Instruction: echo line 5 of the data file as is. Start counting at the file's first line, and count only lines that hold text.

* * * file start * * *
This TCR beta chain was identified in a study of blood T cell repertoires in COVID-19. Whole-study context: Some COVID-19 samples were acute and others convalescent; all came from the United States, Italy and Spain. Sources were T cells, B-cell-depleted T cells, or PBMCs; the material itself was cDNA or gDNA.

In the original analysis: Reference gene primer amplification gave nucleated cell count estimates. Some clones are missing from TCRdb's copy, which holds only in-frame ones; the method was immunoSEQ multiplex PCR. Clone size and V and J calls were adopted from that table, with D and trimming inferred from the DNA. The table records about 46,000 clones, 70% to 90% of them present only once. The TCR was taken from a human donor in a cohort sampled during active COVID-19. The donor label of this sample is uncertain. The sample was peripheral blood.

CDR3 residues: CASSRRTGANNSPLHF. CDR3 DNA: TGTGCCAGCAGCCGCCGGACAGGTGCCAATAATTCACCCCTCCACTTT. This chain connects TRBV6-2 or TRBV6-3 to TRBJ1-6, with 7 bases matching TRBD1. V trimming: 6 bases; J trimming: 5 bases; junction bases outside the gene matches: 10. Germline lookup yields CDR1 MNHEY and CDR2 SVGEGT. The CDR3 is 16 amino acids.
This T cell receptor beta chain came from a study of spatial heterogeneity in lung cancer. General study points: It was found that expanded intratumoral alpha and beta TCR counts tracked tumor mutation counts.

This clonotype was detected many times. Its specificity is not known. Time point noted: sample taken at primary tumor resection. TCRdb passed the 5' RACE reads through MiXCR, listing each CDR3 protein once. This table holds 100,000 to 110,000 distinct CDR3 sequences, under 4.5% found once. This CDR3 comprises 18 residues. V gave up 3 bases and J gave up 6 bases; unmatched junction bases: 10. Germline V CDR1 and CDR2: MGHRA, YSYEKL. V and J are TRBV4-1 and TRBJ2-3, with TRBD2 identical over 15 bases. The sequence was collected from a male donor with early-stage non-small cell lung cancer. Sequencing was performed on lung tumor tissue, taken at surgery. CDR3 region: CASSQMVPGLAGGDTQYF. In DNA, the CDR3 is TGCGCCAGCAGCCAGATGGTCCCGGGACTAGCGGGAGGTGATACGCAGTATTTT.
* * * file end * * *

This clonotype was detected many times. Its specificity is not known. Time point noted: sample taken at primary tumor resection. TCRdb passed the 5' RACE reads through MiXCR, listing each CDR3 protein once. This table holds 100,000 to 110,000 distinct CDR3 sequences, under 4.5% found once. This CDR3 comprises 18 residues. V gave up 3 bases and J gave up 6 bases; unmatched junction bases: 10. Germline V CDR1 and CDR2: MGHRA, YSYEKL. V and J are TRBV4-1 and TRBJ2-3, with TRBD2 identical over 15 bases. The sequence was collected from a male donor with early-stage non-small cell lung cancer. Sequencing was performed on lung tumor tissue, taken at surgery. CDR3 region: CASSQMVPGLAGGDTQYF. In DNA, the CDR3 is TGCGCCAGCAGCCAGATGGTCCCGGGACTAGCGGGAGGTGATACGCAGTATTTT.